“Ek rap vir die eer van eerlik wees, elke lyn soos die pyn van `n geweer teen jou neus / ek weet dis als te hectic, maar ek skryf wat ek sien, Bittereinder vat jou orals soos `n dink-en-dans masjien,” says Bittereinder’s Jaco van der Merwe as he spits out the lyrics of “Die Dinkdansmasjien” to a sea of smitten gangster arms in Hatfield Square.

It was the launch of PartyAt, a new mobile application that shows you where all the events and specials are happening in your area. It was also the start of RAG weekend and the audience, which consisted mostly of cherub-faced first years, was being schooled in fat beats and thought-provoking lyrics.

It’s exactly what the Afrikaans hip-hop trio hope to do with their second offering, Die Dinkdansmasjien: make you ponder their expressive lyrics and have a good time while doing so.

“Instead of it being very intellectual, conscious rap, [some] people can come to the show to party and not get into the lyrics, and other people can get into it. It offers both without detracting from the other,” says Peach van Pletzen, one half of Bittereinder’s beat-making part of the machine.

This idea of the multi-faceted machine has taken on a presence of its own, almost as if it is the invisible fourth member of the band which has steered Bittereinder’s sound into a slightly darker, more menacing direction.

“There’s this machine presence, which kind of has a deep voice and I think that was kind of a running theme for a lot of the stuff we did. A lot of the stuff is kind of hard, gritty and industrial, and a lot of it is also quite fast,” says Louis Minnaar, the other cog that drives the beat-making piece of the machine and the man responsible for all the band’s visual elements.

“I just think it often makes for us, as producers, more sense to make a texture for lyrics that are slightly darker as opposed to quirky. We did the quirky, happy thing with `n Ware Verhaal and I think now we’re looking for something more dramatic,” says Van Pletzen.

Like `n Ware Verhaal, Die Dinkdansmasjien boasts a number of collaborations with music-industry heavyweights. “Jaco always says that part of hip hop is collaboration. He loves collaborating with people who are not particularly in the hip-hop genre,” says van Pletzen.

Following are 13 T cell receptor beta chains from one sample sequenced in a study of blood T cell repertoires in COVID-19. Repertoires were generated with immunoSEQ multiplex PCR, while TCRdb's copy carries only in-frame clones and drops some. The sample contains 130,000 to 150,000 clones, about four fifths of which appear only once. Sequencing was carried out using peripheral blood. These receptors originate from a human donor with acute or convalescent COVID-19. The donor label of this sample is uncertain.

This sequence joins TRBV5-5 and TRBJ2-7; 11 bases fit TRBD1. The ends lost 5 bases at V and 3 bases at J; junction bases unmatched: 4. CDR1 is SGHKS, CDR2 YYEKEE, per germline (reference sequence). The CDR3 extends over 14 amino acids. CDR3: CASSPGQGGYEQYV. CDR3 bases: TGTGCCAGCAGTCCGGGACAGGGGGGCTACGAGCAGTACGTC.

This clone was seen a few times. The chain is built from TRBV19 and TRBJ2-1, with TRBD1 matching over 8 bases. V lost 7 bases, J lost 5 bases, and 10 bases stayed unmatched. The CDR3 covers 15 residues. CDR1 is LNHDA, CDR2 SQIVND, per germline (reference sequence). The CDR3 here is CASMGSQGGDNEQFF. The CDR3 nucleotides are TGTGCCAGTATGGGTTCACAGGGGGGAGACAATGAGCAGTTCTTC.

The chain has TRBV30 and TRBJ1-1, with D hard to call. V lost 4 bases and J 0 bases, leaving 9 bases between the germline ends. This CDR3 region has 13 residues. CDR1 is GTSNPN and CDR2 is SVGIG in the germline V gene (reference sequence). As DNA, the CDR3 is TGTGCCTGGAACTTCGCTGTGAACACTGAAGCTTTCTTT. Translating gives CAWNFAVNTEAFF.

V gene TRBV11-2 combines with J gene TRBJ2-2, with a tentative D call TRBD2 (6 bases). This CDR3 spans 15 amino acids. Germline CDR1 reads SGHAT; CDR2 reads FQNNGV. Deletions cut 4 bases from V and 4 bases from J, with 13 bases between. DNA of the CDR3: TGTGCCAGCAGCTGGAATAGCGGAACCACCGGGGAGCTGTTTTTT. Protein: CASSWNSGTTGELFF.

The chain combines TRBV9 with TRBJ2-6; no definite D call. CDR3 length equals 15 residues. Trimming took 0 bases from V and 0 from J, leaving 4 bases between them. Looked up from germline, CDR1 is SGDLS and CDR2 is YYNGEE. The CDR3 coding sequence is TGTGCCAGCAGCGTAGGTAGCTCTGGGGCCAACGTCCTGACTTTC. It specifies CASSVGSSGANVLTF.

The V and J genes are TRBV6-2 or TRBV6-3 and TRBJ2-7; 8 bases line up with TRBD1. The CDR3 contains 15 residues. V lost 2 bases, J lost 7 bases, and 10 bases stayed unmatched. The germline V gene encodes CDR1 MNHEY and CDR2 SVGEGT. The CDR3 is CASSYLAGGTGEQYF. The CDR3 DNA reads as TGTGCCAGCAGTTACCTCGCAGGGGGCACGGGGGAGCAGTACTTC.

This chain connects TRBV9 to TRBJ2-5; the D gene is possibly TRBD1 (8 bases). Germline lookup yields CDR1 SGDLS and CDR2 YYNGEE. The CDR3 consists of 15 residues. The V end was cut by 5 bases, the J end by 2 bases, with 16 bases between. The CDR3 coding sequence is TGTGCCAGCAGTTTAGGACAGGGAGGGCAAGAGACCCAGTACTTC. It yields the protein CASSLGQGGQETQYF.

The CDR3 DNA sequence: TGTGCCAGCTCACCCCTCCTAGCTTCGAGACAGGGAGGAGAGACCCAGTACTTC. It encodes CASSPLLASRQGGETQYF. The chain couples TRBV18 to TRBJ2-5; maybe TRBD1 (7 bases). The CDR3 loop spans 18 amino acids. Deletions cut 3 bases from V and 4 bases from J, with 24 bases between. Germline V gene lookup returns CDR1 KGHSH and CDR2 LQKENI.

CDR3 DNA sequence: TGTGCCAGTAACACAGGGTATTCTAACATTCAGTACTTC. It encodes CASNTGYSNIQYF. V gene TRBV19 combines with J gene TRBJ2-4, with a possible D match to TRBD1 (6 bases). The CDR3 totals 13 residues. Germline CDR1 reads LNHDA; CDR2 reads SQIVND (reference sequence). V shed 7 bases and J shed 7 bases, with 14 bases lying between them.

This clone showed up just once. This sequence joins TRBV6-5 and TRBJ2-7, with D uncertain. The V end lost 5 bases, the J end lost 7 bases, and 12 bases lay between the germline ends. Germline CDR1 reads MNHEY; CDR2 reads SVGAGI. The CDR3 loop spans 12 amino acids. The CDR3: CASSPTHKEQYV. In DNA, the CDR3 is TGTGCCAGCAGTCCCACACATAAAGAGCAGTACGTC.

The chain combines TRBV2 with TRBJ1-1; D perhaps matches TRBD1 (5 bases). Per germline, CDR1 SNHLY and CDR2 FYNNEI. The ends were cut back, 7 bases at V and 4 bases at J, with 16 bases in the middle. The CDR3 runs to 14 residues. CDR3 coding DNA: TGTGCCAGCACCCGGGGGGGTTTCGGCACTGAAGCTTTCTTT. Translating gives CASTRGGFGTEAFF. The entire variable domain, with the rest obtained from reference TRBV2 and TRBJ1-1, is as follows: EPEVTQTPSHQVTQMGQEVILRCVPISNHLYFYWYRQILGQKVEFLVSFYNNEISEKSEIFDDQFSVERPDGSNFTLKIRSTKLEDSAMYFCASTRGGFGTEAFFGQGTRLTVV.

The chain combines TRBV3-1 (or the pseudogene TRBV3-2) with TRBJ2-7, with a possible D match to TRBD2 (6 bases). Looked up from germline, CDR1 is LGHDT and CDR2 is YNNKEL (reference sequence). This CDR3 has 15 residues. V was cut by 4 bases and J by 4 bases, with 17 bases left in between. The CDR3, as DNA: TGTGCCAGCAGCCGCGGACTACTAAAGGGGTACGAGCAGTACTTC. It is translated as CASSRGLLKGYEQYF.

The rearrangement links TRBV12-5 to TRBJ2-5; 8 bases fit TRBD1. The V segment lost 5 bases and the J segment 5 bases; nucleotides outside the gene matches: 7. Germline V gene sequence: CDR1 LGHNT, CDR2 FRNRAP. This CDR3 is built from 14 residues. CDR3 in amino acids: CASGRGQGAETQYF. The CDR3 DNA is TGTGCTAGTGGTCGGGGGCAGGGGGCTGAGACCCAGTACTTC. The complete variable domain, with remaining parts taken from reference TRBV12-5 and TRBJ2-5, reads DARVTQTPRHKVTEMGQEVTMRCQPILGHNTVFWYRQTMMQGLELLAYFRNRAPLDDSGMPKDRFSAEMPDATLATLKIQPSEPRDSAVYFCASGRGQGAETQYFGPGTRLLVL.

Cue Shane Durrant, the charismatic front man of indie band Desmond & The Tutus, the man whose loony stage antics have been described as “what Mick Jagger would be capable of had he grown up listening to kwela,” and probably the least obvious person to appear on an Afrikaans rap track.

But rap he does, under the alias of Kwaad Naas, the man who skops the track dood as he explains, “I grew up in the Moot, but my Afrikaans is limited to net `n paar woorde.” The song “Kwaad Naas”, which is about how Afrikaans and English people both slaughter each other’s languages, has become Bittereinder’s cross-over song of sorts into the English market, explains Minnaar.

Van Pletzen agrees: “It wasn’t the plan, but it’s important for English people to just take note. What they do with it is up to them. A lot of them are now listening to the album and some of them are getting into it and some aren’t, but at least they’ll give it a try.”

Another striking collaboration is an almost eight-minute-long track which features eight well-known South African writers’ thoughts on a particular subject. The impressive list consists of The Buckfever Underground’s Toast Coetzee, Hunter Kennedy, Ilze Ontong, MJ du Preez, Andries Bezuidenhout, Mavis Vermaak and Tom Gouws.

Were the Bittereinder boys worried about the risk involved in making a track so different to anything they, and anyone else really, has ever done before? “If you make an entire album of three-and-a-half-minute singles and hits, three, four months later, there’s nothing to hold onto. I felt ‘Regstreeks’ gave the album a certain depth and that’s very important,” explains van Pletzen.

One thing that certainly hasn’t changed is Bittereinder’s ability to put on an unmatched live performance (they have been nominated for Best Live Act at this year’s MK Awards). How can Bittereinder convince their fans to vote for them? “We’ll come to every little town and play a personal thank-you show, whether it’s to 30 people or 300 or 3 000,” says Van Pletzen with a smile.

Now if that’s not motivation, what is?

Photos: Hendro van der Merwe



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